Neo Huxtable at Mused is a gay man who wants to be a father. Just in time for Father's Day, he penned a letter to his future kid:
Dear future son (or daughter),
It's your dad. I can't wait to meet you! There's so much I want to do with you. I'm looking forward to the day when I can let go of your bicycle and watch you ride; to our regular Friday-after-school routine, when we stop at Baskin-Robbins to get some ice cream; to holding you tighter than the time before as you sleep serenely on my chest. I hope that you look like me, so everyone will look at you and say "you are your daddy's child!" I hope you inherit some of my mannerisms, like cracking your knuckles when you get nervous and not being able to hide your facial expressions. But there's one experience of mine I hope we never have to share.
As Father's Day approaches, I'm reminded of how I seem to have disappointed my dad (and your grandpa) over the years; I was average, at best, to him. I wasn't very athletic, I wasn't very popular, and I wasn't very into girls. Never was. And, to his dismay, I never would be. When I told him I was gay, I distinctly remember his reaction. Dripping with sarcasm, he said, "Shocker! Anything else?" I didn't know whether to feel relieved because he seemed to have known long before I told him, or feel like even more of a failure because I hadn't met my dad's expectations for me yet again. He's since come to terms with it and accepted it, but we'd never talk about it again until you're born. That's when he'll tell me, for the first time in my life, that he's proud of me.
Baby boy, I want to you to be whoever it is you want to be; whether you like women, men, both or neither. I hope that you are able to do so with no fear of anyone judging you or hurting you just because you're "different." And that goes beyond your sexual preference. You could be a hippie or a businessman, a jock or a cheerleader, the class valedictorian or the class clown; be you, and no one else.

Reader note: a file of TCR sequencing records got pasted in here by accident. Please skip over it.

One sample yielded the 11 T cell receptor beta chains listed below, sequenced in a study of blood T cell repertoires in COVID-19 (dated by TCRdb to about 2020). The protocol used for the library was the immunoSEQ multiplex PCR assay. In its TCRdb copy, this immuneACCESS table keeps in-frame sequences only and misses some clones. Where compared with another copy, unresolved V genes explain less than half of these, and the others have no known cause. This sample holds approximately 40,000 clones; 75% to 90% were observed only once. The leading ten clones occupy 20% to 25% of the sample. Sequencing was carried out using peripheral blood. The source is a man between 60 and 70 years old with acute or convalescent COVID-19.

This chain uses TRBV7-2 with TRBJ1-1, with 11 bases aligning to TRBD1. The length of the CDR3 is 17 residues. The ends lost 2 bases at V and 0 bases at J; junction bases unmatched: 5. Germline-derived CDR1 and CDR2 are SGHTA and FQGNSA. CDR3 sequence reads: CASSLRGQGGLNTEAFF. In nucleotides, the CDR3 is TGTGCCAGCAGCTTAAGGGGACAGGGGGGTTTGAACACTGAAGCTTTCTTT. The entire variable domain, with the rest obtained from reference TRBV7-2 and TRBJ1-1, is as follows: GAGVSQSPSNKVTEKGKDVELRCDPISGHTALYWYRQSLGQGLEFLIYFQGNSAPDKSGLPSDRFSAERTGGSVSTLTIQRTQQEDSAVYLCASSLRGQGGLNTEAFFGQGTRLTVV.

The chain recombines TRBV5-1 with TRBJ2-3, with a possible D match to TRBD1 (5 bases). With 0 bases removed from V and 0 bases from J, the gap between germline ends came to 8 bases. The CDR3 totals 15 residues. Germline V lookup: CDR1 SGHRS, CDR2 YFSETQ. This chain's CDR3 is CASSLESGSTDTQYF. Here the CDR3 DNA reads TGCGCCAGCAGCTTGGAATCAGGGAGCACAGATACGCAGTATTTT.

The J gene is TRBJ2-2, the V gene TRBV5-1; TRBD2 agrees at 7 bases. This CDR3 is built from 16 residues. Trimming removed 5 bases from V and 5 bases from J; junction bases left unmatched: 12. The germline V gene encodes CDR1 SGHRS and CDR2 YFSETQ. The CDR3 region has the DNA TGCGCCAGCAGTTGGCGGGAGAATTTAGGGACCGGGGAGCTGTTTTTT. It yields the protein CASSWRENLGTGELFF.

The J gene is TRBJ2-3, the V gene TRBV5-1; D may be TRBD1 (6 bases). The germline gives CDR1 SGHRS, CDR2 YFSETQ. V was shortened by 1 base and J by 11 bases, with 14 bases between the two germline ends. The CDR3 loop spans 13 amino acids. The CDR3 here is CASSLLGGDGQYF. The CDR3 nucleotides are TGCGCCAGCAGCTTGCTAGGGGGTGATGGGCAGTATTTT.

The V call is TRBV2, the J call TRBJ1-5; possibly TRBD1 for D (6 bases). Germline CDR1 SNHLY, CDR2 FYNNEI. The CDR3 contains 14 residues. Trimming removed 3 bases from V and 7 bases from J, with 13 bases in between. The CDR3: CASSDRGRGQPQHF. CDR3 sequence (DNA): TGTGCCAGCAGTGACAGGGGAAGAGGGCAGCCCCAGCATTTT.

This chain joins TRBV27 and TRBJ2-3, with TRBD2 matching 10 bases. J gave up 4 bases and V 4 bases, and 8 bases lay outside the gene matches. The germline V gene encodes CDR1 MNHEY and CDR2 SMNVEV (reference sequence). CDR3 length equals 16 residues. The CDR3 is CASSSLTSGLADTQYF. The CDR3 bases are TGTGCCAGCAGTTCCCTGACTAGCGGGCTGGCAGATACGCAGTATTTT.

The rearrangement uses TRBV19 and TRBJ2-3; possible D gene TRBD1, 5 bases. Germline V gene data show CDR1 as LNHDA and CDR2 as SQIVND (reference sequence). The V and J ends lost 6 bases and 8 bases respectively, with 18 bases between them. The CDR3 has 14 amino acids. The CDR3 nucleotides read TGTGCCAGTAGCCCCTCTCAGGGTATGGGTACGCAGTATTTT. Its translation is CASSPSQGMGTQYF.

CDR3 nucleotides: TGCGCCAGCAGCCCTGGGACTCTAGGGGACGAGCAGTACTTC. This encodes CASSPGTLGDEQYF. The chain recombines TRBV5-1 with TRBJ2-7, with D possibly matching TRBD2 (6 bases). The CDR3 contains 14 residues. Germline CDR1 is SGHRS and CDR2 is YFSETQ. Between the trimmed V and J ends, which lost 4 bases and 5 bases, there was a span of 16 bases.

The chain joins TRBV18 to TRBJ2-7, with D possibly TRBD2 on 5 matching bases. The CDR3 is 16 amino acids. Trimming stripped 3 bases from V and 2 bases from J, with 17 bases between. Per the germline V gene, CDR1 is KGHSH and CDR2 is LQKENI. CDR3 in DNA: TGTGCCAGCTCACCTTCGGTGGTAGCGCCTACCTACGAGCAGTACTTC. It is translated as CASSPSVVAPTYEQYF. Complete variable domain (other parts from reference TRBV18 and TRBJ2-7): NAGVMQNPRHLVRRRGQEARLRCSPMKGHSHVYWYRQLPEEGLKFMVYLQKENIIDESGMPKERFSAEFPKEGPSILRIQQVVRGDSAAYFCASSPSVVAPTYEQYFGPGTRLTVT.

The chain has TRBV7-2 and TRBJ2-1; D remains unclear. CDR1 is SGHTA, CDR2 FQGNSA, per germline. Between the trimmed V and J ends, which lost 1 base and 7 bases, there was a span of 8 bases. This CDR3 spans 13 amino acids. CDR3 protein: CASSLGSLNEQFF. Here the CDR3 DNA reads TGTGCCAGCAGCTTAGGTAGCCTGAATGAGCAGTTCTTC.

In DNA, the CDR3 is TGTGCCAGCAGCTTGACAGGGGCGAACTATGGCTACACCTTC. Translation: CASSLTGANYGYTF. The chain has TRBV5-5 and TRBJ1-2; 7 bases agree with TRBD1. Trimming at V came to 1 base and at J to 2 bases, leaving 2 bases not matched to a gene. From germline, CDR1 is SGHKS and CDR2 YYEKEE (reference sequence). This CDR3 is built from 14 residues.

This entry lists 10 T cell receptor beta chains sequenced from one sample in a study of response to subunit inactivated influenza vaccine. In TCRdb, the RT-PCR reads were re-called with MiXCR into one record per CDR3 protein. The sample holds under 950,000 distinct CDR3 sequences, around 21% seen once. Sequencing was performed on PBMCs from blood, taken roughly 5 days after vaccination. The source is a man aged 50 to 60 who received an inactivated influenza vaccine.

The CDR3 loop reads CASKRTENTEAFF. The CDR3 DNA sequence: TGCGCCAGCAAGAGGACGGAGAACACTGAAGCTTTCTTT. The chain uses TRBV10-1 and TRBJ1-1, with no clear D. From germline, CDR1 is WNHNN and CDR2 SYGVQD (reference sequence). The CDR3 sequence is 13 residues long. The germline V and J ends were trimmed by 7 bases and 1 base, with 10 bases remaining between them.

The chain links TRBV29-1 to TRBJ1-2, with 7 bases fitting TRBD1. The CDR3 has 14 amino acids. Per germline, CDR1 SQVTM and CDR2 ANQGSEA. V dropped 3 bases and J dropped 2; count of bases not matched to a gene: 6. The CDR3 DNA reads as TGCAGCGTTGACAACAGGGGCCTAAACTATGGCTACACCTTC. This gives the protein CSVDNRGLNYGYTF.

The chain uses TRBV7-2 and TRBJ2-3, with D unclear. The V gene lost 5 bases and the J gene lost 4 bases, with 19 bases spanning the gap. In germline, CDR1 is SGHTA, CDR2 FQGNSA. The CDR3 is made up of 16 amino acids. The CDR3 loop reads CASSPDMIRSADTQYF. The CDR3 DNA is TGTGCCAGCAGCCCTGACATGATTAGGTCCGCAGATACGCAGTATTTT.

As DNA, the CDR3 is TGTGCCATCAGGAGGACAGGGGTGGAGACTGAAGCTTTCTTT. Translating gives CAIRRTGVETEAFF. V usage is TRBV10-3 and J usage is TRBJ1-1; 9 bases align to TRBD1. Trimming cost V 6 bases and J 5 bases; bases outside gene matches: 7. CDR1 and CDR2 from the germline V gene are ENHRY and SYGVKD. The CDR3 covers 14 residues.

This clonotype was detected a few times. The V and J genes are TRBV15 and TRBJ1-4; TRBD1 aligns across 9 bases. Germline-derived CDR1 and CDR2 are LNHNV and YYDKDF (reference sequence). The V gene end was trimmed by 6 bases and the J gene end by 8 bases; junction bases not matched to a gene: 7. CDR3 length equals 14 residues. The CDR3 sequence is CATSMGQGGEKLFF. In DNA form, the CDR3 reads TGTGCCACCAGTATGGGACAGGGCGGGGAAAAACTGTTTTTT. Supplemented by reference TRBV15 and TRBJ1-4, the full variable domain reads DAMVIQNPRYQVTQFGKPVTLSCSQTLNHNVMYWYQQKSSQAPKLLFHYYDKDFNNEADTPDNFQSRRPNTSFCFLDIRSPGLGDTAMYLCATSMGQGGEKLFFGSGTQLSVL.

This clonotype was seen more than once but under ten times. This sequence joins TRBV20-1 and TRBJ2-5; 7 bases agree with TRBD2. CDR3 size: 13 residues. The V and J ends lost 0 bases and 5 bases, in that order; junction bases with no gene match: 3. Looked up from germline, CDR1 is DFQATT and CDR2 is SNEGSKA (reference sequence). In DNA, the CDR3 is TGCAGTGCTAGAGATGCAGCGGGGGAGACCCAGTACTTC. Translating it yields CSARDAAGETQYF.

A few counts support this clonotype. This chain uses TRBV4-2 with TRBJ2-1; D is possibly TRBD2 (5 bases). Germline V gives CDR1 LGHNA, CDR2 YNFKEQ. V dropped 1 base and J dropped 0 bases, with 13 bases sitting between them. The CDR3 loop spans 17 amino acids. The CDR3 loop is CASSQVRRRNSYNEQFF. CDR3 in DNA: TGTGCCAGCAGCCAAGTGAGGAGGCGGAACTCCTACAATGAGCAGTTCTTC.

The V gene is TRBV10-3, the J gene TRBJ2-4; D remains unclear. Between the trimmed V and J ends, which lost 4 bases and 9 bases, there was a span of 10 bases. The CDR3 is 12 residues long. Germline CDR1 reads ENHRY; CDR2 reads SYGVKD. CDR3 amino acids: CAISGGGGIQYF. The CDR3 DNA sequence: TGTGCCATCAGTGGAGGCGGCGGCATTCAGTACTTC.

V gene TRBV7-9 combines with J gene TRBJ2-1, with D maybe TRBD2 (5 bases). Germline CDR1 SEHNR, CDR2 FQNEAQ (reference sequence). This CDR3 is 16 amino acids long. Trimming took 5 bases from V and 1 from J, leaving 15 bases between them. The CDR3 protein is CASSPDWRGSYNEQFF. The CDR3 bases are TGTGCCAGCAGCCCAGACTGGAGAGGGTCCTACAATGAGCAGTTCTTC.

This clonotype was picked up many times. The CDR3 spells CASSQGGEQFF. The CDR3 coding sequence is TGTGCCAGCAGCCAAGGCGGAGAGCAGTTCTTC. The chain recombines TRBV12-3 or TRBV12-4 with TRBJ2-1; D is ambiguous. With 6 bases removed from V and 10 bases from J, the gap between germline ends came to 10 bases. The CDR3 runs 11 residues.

Though you won't really understand until some of your classmates tell you otherwise, your family is not the traditional American one. No, kiddo, you'll have two daddies; two daddies who love you just as much as your friends' mommies and daddies do, but two daddies nonetheless. You'll get a lot of strange looks when we pick you up from school, and you'll hear a lot of whispering behind you when we go out to dinner together – trust me, your daddies are used to it. I'm not going to tell you to ignore it, because contrary to the popular adage, words can hurt more than sticks and stones. What I will tell you, though, is that I will never let you lose sight of the higher road; that those stares and whispers are trivial and not at all directed to you; that if you see daddy step outside of himself to put some ignorant people in their places, to do as I say and not as I do!
The good news is people like that are becoming less and less common. Soon, there will be a new "normal," where people won't care about what's going on outside of their own bedrooms and households. You'll be in a world where society won't hold you to some unfounded, unrealistic expectations. You'll be able to jump in the bed between your other daddy and me and we won't be scared that you'll ask which one of us is "the woman."
Soon, kiddo. I look forward to that day.
(Your future) Dad